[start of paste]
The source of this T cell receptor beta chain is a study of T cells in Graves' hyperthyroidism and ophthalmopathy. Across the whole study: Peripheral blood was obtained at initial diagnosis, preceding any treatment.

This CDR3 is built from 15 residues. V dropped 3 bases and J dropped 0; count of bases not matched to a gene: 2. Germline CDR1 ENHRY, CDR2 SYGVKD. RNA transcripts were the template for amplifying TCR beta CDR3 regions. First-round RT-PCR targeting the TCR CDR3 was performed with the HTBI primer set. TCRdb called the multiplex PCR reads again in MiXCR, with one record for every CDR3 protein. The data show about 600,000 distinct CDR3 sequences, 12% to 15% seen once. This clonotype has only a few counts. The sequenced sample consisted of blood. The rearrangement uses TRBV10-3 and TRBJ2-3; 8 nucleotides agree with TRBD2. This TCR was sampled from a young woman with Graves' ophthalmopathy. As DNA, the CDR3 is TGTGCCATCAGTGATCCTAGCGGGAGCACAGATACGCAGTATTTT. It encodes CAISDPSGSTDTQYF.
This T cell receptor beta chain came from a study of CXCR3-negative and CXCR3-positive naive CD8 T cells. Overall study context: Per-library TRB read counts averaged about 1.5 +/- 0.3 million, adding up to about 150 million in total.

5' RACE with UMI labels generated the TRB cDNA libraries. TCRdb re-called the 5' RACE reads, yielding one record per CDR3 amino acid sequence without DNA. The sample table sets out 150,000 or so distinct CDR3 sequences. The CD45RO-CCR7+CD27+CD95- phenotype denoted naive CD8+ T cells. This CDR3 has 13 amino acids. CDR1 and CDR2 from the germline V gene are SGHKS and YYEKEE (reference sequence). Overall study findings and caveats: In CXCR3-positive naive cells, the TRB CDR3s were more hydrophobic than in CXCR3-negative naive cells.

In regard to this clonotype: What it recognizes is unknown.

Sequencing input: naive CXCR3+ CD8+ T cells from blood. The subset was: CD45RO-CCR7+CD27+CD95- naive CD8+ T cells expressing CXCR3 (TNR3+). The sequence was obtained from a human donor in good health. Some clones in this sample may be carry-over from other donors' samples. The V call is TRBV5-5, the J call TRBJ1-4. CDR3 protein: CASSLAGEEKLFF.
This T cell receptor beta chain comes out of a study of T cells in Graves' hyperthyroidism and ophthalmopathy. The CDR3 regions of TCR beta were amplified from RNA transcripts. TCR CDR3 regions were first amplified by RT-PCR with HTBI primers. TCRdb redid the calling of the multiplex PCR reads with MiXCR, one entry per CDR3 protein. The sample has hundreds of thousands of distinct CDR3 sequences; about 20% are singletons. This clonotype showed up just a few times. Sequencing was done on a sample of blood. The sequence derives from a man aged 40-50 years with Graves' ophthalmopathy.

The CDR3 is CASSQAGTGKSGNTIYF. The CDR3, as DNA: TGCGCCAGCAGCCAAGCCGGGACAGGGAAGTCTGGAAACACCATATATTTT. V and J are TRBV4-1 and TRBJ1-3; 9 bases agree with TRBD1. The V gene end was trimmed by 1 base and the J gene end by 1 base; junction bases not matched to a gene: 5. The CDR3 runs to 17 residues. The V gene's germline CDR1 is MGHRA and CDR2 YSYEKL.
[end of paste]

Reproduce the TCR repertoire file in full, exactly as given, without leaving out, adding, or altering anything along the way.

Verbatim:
The source of this T cell receptor beta chain is a study of T cells in Graves' hyperthyroidism and ophthalmopathy. Across the whole study: Peripheral blood was obtained at initial diagnosis, preceding any treatment.

This CDR3 is built from 15 residues. V dropped 3 bases and J dropped 0; count of bases not matched to a gene: 2. Germline CDR1 ENHRY, CDR2 SYGVKD. RNA transcripts were the template for amplifying TCR beta CDR3 regions. First-round RT-PCR targeting the TCR CDR3 was performed with the HTBI primer set. TCRdb called the multiplex PCR reads again in MiXCR, with one record for every CDR3 protein. The data show about 600,000 distinct CDR3 sequences, 12% to 15% seen once. This clonotype has only a few counts. The sequenced sample consisted of blood. The rearrangement uses TRBV10-3 and TRBJ2-3; 8 nucleotides agree with TRBD2. This TCR was sampled from a young woman with Graves' ophthalmopathy. As DNA, the CDR3 is TGTGCCATCAGTGATCCTAGCGGGAGCACAGATACGCAGTATTTT. It encodes CAISDPSGSTDTQYF.
This T cell receptor beta chain came from a study of CXCR3-negative and CXCR3-positive naive CD8 T cells. Overall study context: Per-library TRB read counts averaged about 1.5 +/- 0.3 million, adding up to about 150 million in total.

5' RACE with UMI labels generated the TRB cDNA libraries. TCRdb re-called the 5' RACE reads, yielding one record per CDR3 amino acid sequence without DNA. The sample table sets out 150,000 or so distinct CDR3 sequences. The CD45RO-CCR7+CD27+CD95- phenotype denoted naive CD8+ T cells. This CDR3 has 13 amino acids. CDR1 and CDR2 from the germline V gene are SGHKS and YYEKEE (reference sequence). Overall study findings and caveats: In CXCR3-positive naive cells, the TRB CDR3s were more hydrophobic than in CXCR3-negative naive cells.

In regard to this clonotype: What it recognizes is unknown.

Sequencing input: naive CXCR3+ CD8+ T cells from blood. The subset was: CD45RO-CCR7+CD27+CD95- naive CD8+ T cells expressing CXCR3 (TNR3+). The sequence was obtained from a human donor in good health. Some clones in this sample may be carry-over from other donors' samples. The V call is TRBV5-5, the J call TRBJ1-4. CDR3 protein: CASSLAGEEKLFF.
This T cell receptor beta chain comes out of a study of T cells in Graves' hyperthyroidism and ophthalmopathy. The CDR3 regions of TCR beta were amplified from RNA transcripts. TCR CDR3 regions were first amplified by RT-PCR with HTBI primers. TCRdb redid the calling of the multiplex PCR reads with MiXCR, one entry per CDR3 protein. The sample has hundreds of thousands of distinct CDR3 sequences; about 20% are singletons. This clonotype showed up just a few times. Sequencing was done on a sample of blood. The sequence derives from a man aged 40-50 years with Graves' ophthalmopathy.

The CDR3 is CASSQAGTGKSGNTIYF. The CDR3, as DNA: TGCGCCAGCAGCCAAGCCGGGACAGGGAAGTCTGGAAACACCATATATTTT. V and J are TRBV4-1 and TRBJ1-3; 9 bases agree with TRBD1. The V gene end was trimmed by 1 base and the J gene end by 1 base; junction bases not matched to a gene: 5. The CDR3 runs to 17 residues. The V gene's germline CDR1 is MGHRA and CDR2 YSYEKL.